Almora has been a revelation since the second half of this season began. In 59 regular-season games after the All-Star break, Almora hit .326/.331/.519 with five home runs in 129 at-bats, and in limited duty in the division series went 2-for-6 against the Nationals.
So the Cubs continued their strong hitting off Kershaw, who departed after five innings. But in the bottom of the fifth, Q faltered a bit, issuing a pair of one-out walks. Walks were the bane of the staff’s existence in the division series — 25 of them in the five-game set. And both runners scored, one on a double by Yasiel Puig, who styled as if he had hit a home run, the other on a sacrifice fly by Culberson.
Still, the game’s only tied after five innings. That didn’t last long, after the home run by Taylor off Rondon.
Still, it’s only 3-2. But it might as well have been 17-2, because the Cubs simply stopped hitting. The last Cubs baserunner was Almora. The final 18 Cubs went down in order, retired by Kershaw, Tony Cingrani, Kenta Maeda, Brandon Morrow, Tony Watson and Dodgers closer Kenley Jansen.
You know, sometime during this series the Cubs are going to hit Cingrani, with whom they are quite familiar from his time with the Reds. Cingrani has a career 5.25 ERA in the regular season against the Cubs in 21 appearances (seven starts).
Saturday night, though, he was simply another in a parade of Dodgers relievers the Cubs couldn’t hit.
In addition to Rondon, Mike Montgomery had a tough outing in Game 1. He gave up a single and a walk in the sixth after replacing Rondon, then Puig homered off him in the seventh. He allowed two more hits before being replaced by John Lackey, who gave up a single to the first batter he faced, Justin Turner... and that was the hit that led to the overturned call at the plate, which was where we began here.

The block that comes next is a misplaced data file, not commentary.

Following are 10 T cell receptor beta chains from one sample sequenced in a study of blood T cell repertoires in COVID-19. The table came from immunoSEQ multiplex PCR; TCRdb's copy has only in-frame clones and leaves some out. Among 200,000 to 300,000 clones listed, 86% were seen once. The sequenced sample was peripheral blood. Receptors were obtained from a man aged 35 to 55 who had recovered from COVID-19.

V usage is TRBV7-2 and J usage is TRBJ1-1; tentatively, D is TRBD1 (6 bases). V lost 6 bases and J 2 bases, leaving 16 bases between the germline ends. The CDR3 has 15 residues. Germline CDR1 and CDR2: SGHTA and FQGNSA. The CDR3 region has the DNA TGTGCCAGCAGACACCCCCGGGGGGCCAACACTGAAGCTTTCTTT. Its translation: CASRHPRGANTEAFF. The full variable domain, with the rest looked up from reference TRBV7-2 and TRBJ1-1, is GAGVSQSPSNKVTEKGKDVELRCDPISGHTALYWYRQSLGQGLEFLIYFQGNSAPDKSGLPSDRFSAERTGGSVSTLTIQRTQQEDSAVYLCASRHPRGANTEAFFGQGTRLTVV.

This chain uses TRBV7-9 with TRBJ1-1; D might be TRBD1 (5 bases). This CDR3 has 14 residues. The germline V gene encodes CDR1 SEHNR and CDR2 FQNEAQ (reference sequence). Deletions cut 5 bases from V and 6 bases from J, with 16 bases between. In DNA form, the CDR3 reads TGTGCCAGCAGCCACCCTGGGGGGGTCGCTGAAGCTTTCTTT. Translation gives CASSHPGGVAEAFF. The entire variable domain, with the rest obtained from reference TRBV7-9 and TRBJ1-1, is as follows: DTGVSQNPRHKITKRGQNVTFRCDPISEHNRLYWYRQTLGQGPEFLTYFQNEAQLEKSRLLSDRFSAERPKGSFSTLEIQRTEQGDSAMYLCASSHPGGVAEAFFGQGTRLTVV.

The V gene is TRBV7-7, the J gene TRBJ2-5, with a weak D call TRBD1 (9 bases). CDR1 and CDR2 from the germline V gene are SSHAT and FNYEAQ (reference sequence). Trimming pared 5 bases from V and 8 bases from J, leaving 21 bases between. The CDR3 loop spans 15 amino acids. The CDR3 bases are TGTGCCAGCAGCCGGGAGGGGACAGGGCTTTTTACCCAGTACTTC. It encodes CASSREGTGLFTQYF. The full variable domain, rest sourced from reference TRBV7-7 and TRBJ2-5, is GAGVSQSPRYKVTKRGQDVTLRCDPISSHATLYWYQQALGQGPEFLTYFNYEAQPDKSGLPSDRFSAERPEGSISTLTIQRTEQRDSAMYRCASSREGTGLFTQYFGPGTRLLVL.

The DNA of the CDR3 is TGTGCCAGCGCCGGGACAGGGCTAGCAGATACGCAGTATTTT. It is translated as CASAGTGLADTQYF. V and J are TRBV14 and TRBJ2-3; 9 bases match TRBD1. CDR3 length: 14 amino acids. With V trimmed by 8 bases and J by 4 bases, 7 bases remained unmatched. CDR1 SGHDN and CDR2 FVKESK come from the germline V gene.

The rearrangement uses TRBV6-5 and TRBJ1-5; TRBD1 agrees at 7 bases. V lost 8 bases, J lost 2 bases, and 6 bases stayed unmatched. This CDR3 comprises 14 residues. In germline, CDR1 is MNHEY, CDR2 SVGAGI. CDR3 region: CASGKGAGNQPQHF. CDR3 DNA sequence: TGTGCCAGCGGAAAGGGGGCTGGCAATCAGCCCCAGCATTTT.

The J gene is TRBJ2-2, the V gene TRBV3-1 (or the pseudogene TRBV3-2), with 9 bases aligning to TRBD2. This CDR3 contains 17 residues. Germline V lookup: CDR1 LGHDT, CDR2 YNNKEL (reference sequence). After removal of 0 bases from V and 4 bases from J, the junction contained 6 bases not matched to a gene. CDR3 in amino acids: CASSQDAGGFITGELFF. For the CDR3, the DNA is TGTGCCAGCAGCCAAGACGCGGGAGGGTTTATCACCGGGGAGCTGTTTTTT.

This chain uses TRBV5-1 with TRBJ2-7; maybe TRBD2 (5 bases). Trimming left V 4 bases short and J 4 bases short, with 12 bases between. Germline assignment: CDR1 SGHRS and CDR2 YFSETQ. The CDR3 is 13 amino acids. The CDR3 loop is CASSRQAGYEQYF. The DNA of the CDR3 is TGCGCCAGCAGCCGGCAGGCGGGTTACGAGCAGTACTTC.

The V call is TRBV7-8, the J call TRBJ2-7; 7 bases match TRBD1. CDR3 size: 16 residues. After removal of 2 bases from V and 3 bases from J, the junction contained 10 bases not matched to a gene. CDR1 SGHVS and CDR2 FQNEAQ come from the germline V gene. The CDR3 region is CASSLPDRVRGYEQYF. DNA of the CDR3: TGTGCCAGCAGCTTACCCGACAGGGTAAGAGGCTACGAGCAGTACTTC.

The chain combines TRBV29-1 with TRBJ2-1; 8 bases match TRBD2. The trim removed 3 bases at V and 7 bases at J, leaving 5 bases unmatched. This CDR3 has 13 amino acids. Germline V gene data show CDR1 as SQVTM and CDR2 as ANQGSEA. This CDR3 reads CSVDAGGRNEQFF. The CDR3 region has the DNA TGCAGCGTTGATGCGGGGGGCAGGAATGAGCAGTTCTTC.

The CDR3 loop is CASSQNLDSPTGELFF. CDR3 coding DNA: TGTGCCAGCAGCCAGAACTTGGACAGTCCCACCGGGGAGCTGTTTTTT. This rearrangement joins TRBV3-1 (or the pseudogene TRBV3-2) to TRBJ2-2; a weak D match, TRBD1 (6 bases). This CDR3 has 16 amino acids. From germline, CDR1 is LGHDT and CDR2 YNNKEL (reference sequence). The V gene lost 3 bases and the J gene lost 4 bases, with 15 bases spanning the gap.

Bullpen failure or not, the Cubs aren’t going to win games when 18 straight hitters go down. They solved Kershaw; they’re going to have to solve the Dodgers bullpen if they’re going to win this series. Oh, and get better bullpen work themselves, too.
If you’re feeling down about this series, kindly remember this: It’s best-of-seven in this one. The TBS announcers (and thank heavens for Brian Anderson, a real baseball guy, who is so far superior to Ernie Johnson they ought to make him their No. 1 announcer) made a point of mentioning that this was the first time the Dodgers had won Game 1 of the NLCS since 1985.
Let’s have a look at that NLCS, the first one that was best-of-seven. The Dodgers won Game 1 at home... and they also won Game 2 at home. Then the Cardinals won four straight and the National League championship. This sort of thing has happened quite a number of times in postseason series.
And that’s why you don’t get too concerned about a Game 1 loss in the championship series. In general, teams without home-field advantage simply want to steal one win on the road when beginning the set. The Cubs did that in the division series; if they win Sunday night, mission accomplished.
Here’s an oddity about the Cubs’ postseason to date:
Strange but true - this postseason:#Cubs 0-2 when they hit at least one home run— Christopher Kamka (@ckamka) October 15, 2017
3-1 when they don't hit a home run
The Cubs have hit just three home runs this postseason: the two hit in Game 2 of the division series and Almora’s on Saturday night. This isn’t necessarily recommended as a way to win games; teams often do better in games when they do hit home runs. On the other hand, the Cubs got outhomered by the Nationals 6-2 and won the series, and the Dodgers got outhomered by the Diamondbacks 7-3 in their division series and swept it.
The Cubs will need to find ways to score runs no matter how they do it, obviously. And they will need to have another strong outing from Jon Lester, who has a 1.86 ERA and 0.621 WHIP in two games (9⅔ innings) this postseason. He’ll face former Cub Rich Hill in Game 2. Game time Sunday night is 6:30 p.m. CT.
Site note: Cub Tracks, which normally runs at 7 a.m. CT on Sundays, will run late this morning or early afternoon in order to include reaction from Game 1.